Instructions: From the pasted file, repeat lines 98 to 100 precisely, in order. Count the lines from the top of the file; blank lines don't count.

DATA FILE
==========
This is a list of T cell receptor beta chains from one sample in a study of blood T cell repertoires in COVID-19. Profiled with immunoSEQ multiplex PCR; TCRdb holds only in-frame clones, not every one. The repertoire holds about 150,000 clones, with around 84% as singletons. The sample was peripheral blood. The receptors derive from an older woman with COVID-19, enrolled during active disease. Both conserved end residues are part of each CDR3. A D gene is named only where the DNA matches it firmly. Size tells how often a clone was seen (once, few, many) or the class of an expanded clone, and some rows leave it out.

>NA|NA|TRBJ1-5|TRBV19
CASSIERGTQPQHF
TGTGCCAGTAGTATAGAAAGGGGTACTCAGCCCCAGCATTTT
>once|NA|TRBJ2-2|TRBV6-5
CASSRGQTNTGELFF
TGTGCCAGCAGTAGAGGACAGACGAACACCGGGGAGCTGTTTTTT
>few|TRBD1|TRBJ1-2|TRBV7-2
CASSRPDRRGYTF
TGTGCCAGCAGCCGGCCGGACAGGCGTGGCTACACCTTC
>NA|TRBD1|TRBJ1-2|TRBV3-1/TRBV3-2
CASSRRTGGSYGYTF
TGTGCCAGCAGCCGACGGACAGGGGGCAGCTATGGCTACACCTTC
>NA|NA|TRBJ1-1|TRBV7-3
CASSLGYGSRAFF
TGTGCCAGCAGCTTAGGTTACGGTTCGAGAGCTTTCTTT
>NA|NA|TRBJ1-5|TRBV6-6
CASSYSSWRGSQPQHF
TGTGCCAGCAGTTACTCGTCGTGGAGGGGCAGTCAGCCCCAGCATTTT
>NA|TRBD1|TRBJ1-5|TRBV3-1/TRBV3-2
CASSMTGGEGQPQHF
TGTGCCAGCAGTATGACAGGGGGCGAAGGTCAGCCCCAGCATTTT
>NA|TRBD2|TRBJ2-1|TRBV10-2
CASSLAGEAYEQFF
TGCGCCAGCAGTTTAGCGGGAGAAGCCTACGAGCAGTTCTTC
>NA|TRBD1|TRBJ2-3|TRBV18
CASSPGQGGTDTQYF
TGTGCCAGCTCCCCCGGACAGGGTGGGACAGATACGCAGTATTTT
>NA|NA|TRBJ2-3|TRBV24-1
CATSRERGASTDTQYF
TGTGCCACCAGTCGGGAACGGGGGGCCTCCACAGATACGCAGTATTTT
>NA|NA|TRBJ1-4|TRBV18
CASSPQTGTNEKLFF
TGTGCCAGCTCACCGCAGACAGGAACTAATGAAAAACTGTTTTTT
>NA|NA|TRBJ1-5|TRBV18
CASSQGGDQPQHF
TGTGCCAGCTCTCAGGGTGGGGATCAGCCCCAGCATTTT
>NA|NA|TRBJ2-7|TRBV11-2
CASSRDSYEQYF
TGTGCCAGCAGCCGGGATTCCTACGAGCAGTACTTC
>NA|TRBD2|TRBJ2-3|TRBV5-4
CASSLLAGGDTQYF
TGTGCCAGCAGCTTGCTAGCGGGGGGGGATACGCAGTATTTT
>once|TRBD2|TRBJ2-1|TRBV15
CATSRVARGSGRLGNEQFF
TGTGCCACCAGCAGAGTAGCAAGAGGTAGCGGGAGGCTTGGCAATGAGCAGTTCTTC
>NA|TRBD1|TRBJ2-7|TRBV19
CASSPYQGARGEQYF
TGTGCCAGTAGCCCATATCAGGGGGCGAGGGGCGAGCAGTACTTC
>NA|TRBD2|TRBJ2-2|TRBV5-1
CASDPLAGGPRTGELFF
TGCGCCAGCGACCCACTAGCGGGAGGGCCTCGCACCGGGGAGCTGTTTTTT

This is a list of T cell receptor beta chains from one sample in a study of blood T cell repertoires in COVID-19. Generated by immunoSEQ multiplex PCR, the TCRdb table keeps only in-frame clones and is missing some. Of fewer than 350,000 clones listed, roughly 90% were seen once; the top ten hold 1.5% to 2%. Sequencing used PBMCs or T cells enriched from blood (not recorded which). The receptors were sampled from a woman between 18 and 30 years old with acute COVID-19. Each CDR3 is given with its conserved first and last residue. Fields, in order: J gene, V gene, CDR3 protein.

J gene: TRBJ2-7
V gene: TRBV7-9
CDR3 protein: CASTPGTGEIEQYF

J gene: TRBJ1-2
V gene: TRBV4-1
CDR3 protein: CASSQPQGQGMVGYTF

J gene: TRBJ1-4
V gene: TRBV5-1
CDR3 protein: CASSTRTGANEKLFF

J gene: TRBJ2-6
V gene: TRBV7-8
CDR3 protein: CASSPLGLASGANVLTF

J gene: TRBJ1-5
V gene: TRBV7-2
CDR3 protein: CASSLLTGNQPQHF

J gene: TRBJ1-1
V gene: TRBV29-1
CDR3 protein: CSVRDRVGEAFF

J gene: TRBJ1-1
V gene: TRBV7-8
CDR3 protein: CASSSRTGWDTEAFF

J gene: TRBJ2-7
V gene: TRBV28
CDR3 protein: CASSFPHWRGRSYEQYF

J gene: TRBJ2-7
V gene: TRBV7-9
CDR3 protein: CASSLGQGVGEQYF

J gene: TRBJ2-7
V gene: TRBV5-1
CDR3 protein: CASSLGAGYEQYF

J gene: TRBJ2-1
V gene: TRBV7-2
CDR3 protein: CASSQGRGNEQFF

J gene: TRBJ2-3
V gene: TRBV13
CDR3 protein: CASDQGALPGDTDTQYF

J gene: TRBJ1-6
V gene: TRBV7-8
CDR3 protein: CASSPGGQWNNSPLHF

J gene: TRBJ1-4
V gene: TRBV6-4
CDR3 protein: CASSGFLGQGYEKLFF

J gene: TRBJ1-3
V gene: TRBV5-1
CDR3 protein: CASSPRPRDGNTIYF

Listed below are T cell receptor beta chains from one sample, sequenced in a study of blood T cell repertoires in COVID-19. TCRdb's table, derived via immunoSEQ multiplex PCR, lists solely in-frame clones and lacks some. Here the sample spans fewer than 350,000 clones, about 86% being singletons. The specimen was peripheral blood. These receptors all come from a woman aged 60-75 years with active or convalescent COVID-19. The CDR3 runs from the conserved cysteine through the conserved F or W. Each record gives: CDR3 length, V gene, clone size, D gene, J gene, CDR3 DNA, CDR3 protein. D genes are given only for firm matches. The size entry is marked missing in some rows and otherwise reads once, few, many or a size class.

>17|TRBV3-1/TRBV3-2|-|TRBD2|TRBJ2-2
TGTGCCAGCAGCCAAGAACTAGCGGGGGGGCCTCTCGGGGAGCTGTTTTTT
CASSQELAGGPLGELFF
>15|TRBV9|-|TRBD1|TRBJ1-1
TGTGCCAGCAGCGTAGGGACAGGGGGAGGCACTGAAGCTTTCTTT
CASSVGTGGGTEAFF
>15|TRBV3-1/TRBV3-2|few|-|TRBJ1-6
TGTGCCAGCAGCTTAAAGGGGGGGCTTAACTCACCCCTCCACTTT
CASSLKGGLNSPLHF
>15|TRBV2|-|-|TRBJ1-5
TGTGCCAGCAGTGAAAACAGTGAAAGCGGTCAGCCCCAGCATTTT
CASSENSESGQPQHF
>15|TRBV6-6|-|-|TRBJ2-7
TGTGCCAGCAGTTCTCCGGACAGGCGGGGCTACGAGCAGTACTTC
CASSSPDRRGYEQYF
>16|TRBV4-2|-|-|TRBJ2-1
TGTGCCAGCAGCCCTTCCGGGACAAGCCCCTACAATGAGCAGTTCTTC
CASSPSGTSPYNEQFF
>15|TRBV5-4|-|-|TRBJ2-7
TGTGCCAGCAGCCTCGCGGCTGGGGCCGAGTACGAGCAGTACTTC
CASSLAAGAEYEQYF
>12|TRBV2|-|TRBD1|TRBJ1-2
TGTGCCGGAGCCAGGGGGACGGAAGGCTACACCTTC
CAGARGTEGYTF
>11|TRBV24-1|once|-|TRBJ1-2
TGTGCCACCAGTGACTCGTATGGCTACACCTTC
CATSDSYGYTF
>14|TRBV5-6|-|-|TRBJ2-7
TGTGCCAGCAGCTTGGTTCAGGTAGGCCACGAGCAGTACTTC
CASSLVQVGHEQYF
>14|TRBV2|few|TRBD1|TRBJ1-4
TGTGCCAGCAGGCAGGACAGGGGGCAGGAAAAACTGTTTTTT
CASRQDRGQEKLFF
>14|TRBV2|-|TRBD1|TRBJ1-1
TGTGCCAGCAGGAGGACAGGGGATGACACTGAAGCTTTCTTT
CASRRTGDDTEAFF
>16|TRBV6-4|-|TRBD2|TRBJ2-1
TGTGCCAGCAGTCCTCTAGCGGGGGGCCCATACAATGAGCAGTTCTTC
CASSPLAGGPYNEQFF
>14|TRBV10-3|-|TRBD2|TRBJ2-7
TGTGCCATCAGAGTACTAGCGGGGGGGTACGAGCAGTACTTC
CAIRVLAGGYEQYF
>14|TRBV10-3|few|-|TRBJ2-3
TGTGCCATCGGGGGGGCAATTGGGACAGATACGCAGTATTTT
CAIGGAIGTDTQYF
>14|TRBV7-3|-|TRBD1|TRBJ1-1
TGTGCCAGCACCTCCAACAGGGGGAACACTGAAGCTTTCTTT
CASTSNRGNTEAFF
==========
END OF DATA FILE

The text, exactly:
CDR3 protein: CASSPRPRDGNTIYF

Listed below are T cell receptor beta chains from one sample, sequenced in a study of blood T cell repertoires in COVID-19. TCRdb's table, derived via immunoSEQ multiplex PCR, lists solely in-frame clones and lacks some. Here the sample spans fewer than 350,000 clones, about 86% being singletons. The specimen was peripheral blood. These receptors all come from a woman aged 60-75 years with active or convalescent COVID-19. The CDR3 runs from the conserved cysteine through the conserved F or W. Each record gives: CDR3 length, V gene, clone size, D gene, J gene, CDR3 DNA, CDR3 protein. D genes are given only for firm matches. The size entry is marked missing in some rows and otherwise reads once, few, many or a size class.

>17|TRBV3-1/TRBV3-2|-|TRBD2|TRBJ2-2